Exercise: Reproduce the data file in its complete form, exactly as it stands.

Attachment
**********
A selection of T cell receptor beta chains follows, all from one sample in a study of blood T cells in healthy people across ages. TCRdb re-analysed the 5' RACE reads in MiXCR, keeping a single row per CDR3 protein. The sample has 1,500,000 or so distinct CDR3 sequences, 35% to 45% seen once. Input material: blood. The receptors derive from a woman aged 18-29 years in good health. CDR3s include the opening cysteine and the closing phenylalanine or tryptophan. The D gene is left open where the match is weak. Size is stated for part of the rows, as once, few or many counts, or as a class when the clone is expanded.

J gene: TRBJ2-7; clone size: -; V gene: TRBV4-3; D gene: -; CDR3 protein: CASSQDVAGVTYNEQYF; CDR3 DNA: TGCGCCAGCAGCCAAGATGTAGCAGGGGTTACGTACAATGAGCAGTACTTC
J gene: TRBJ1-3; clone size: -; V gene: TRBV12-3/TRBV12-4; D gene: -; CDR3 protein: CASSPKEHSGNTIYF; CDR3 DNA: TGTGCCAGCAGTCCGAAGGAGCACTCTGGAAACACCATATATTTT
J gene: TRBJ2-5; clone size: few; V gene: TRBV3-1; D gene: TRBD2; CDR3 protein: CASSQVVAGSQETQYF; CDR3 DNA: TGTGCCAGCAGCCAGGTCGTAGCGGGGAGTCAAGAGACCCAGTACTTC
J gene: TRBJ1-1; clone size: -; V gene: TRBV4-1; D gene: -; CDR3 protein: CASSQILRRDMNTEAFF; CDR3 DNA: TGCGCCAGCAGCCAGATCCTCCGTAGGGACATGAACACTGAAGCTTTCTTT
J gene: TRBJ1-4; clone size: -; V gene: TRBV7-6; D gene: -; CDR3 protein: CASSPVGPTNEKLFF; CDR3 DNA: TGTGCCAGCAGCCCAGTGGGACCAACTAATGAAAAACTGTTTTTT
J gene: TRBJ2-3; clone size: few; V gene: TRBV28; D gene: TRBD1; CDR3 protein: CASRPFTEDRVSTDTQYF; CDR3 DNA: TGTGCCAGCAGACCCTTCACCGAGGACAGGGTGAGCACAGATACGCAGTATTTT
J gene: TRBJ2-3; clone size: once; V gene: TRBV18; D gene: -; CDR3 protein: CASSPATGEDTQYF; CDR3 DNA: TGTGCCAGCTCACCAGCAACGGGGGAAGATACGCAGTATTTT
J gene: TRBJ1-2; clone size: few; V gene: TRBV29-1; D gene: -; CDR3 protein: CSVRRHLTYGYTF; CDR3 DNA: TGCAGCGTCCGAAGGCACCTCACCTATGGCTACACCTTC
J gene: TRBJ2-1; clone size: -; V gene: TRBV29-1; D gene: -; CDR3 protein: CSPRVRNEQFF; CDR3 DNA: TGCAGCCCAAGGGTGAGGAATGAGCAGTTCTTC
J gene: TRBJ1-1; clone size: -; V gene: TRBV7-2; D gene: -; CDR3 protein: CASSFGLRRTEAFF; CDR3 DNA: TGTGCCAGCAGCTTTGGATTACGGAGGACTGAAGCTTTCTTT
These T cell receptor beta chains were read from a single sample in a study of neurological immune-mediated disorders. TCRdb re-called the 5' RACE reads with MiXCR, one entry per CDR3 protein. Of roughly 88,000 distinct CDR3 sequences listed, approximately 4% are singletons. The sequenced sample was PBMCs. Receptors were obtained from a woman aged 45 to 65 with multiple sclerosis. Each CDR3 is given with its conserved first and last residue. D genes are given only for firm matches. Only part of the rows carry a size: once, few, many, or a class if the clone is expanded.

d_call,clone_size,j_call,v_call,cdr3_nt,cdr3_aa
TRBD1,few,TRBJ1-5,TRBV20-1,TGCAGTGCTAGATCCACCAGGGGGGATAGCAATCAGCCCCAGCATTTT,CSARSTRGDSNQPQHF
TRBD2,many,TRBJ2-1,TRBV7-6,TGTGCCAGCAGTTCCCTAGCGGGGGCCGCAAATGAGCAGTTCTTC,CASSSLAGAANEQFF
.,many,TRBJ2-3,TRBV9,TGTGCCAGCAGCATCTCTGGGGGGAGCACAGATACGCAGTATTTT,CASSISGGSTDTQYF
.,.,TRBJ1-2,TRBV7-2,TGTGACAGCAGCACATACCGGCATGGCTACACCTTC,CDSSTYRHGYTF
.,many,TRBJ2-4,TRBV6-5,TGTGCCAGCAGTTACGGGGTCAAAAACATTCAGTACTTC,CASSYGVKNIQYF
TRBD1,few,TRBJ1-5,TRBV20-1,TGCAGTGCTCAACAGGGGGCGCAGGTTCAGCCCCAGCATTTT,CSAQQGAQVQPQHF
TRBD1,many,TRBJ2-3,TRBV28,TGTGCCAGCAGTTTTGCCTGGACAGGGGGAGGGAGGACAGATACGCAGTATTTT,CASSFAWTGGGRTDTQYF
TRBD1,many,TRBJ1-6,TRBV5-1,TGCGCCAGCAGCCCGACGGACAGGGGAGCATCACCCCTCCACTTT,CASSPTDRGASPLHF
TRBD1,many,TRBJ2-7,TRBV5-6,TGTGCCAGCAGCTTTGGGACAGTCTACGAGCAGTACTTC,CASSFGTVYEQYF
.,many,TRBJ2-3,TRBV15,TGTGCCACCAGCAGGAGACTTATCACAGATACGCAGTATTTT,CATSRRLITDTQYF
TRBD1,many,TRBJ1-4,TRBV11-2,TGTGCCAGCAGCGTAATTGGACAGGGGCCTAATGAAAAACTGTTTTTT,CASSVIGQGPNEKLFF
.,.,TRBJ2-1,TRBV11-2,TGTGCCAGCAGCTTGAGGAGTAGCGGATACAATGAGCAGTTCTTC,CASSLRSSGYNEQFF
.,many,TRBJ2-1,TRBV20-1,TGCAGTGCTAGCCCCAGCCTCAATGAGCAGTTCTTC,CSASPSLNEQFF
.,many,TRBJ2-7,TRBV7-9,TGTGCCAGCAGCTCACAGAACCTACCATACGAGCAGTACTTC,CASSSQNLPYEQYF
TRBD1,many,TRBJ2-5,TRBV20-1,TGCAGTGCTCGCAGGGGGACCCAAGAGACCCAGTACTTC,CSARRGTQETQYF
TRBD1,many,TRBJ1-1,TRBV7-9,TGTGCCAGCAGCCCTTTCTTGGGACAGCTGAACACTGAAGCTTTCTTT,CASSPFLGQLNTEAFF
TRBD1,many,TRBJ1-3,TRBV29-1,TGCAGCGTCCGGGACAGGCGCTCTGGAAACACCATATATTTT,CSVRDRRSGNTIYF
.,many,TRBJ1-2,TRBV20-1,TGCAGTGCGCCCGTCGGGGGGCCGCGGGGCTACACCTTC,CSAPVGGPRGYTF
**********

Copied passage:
A selection of T cell receptor beta chains follows, all from one sample in a study of blood T cells in healthy people across ages. TCRdb re-analysed the 5' RACE reads in MiXCR, keeping a single row per CDR3 protein. The sample has 1,500,000 or so distinct CDR3 sequences, 35% to 45% seen once. Input material: blood. The receptors derive from a woman aged 18-29 years in good health. CDR3s include the opening cysteine and the closing phenylalanine or tryptophan. The D gene is left open where the match is weak. Size is stated for part of the rows, as once, few or many counts, or as a class when the clone is expanded.

J gene: TRBJ2-7; clone size: -; V gene: TRBV4-3; D gene: -; CDR3 protein: CASSQDVAGVTYNEQYF; CDR3 DNA: TGCGCCAGCAGCCAAGATGTAGCAGGGGTTACGTACAATGAGCAGTACTTC
J gene: TRBJ1-3; clone size: -; V gene: TRBV12-3/TRBV12-4; D gene: -; CDR3 protein: CASSPKEHSGNTIYF; CDR3 DNA: TGTGCCAGCAGTCCGAAGGAGCACTCTGGAAACACCATATATTTT
J gene: TRBJ2-5; clone size: few; V gene: TRBV3-1; D gene: TRBD2; CDR3 protein: CASSQVVAGSQETQYF; CDR3 DNA: TGTGCCAGCAGCCAGGTCGTAGCGGGGAGTCAAGAGACCCAGTACTTC
J gene: TRBJ1-1; clone size: -; V gene: TRBV4-1; D gene: -; CDR3 protein: CASSQILRRDMNTEAFF; CDR3 DNA: TGCGCCAGCAGCCAGATCCTCCGTAGGGACATGAACACTGAAGCTTTCTTT
J gene: TRBJ1-4; clone size: -; V gene: TRBV7-6; D gene: -; CDR3 protein: CASSPVGPTNEKLFF; CDR3 DNA: TGTGCCAGCAGCCCAGTGGGACCAACTAATGAAAAACTGTTTTTT
J gene: TRBJ2-3; clone size: few; V gene: TRBV28; D gene: TRBD1; CDR3 protein: CASRPFTEDRVSTDTQYF; CDR3 DNA: TGTGCCAGCAGACCCTTCACCGAGGACAGGGTGAGCACAGATACGCAGTATTTT
J gene: TRBJ2-3; clone size: once; V gene: TRBV18; D gene: -; CDR3 protein: CASSPATGEDTQYF; CDR3 DNA: TGTGCCAGCTCACCAGCAACGGGGGAAGATACGCAGTATTTT
J gene: TRBJ1-2; clone size: few; V gene: TRBV29-1; D gene: -; CDR3 protein: CSVRRHLTYGYTF; CDR3 DNA: TGCAGCGTCCGAAGGCACCTCACCTATGGCTACACCTTC
J gene: TRBJ2-1; clone size: -; V gene: TRBV29-1; D gene: -; CDR3 protein: CSPRVRNEQFF; CDR3 DNA: TGCAGCCCAAGGGTGAGGAATGAGCAGTTCTTC
J gene: TRBJ1-1; clone size: -; V gene: TRBV7-2; D gene: -; CDR3 protein: CASSFGLRRTEAFF; CDR3 DNA: TGTGCCAGCAGCTTTGGATTACGGAGGACTGAAGCTTTCTTT
These T cell receptor beta chains were read from a single sample in a study of neurological immune-mediated disorders. TCRdb re-called the 5' RACE reads with MiXCR, one entry per CDR3 protein. Of roughly 88,000 distinct CDR3 sequences listed, approximately 4% are singletons. The sequenced sample was PBMCs. Receptors were obtained from a woman aged 45 to 65 with multiple sclerosis. Each CDR3 is given with its conserved first and last residue. D genes are given only for firm matches. Only part of the rows carry a size: once, few, many, or a class if the clone is expanded.

d_call,clone_size,j_call,v_call,cdr3_nt,cdr3_aa
TRBD1,few,TRBJ1-5,TRBV20-1,TGCAGTGCTAGATCCACCAGGGGGGATAGCAATCAGCCCCAGCATTTT,CSARSTRGDSNQPQHF
TRBD2,many,TRBJ2-1,TRBV7-6,TGTGCCAGCAGTTCCCTAGCGGGGGCCGCAAATGAGCAGTTCTTC,CASSSLAGAANEQFF
.,many,TRBJ2-3,TRBV9,TGTGCCAGCAGCATCTCTGGGGGGAGCACAGATACGCAGTATTTT,CASSISGGSTDTQYF
.,.,TRBJ1-2,TRBV7-2,TGTGACAGCAGCACATACCGGCATGGCTACACCTTC,CDSSTYRHGYTF
.,many,TRBJ2-4,TRBV6-5,TGTGCCAGCAGTTACGGGGTCAAAAACATTCAGTACTTC,CASSYGVKNIQYF
TRBD1,few,TRBJ1-5,TRBV20-1,TGCAGTGCTCAACAGGGGGCGCAGGTTCAGCCCCAGCATTTT,CSAQQGAQVQPQHF
TRBD1,many,TRBJ2-3,TRBV28,TGTGCCAGCAGTTTTGCCTGGACAGGGGGAGGGAGGACAGATACGCAGTATTTT,CASSFAWTGGGRTDTQYF
TRBD1,many,TRBJ1-6,TRBV5-1,TGCGCCAGCAGCCCGACGGACAGGGGAGCATCACCCCTCCACTTT,CASSPTDRGASPLHF
TRBD1,many,TRBJ2-7,TRBV5-6,TGTGCCAGCAGCTTTGGGACAGTCTACGAGCAGTACTTC,CASSFGTVYEQYF
.,many,TRBJ2-3,TRBV15,TGTGCCACCAGCAGGAGACTTATCACAGATACGCAGTATTTT,CATSRRLITDTQYF
TRBD1,many,TRBJ1-4,TRBV11-2,TGTGCCAGCAGCGTAATTGGACAGGGGCCTAATGAAAAACTGTTTTTT,CASSVIGQGPNEKLFF
.,.,TRBJ2-1,TRBV11-2,TGTGCCAGCAGCTTGAGGAGTAGCGGATACAATGAGCAGTTCTTC,CASSLRSSGYNEQFF
.,many,TRBJ2-1,TRBV20-1,TGCAGTGCTAGCCCCAGCCTCAATGAGCAGTTCTTC,CSASPSLNEQFF
.,many,TRBJ2-7,TRBV7-9,TGTGCCAGCAGCTCACAGAACCTACCATACGAGCAGTACTTC,CASSSQNLPYEQYF
TRBD1,many,TRBJ2-5,TRBV20-1,TGCAGTGCTCGCAGGGGGACCCAAGAGACCCAGTACTTC,CSARRGTQETQYF
TRBD1,many,TRBJ1-1,TRBV7-9,TGTGCCAGCAGCCCTTTCTTGGGACAGCTGAACACTGAAGCTTTCTTT,CASSPFLGQLNTEAFF
TRBD1,many,TRBJ1-3,TRBV29-1,TGCAGCGTCCGGGACAGGCGCTCTGGAAACACCATATATTTT,CSVRDRRSGNTIYF
.,many,TRBJ1-2,TRBV20-1,TGCAGTGCGCCCGTCGGGGGGCCGCGGGGCTACACCTTC,CSAPVGGPRGYTF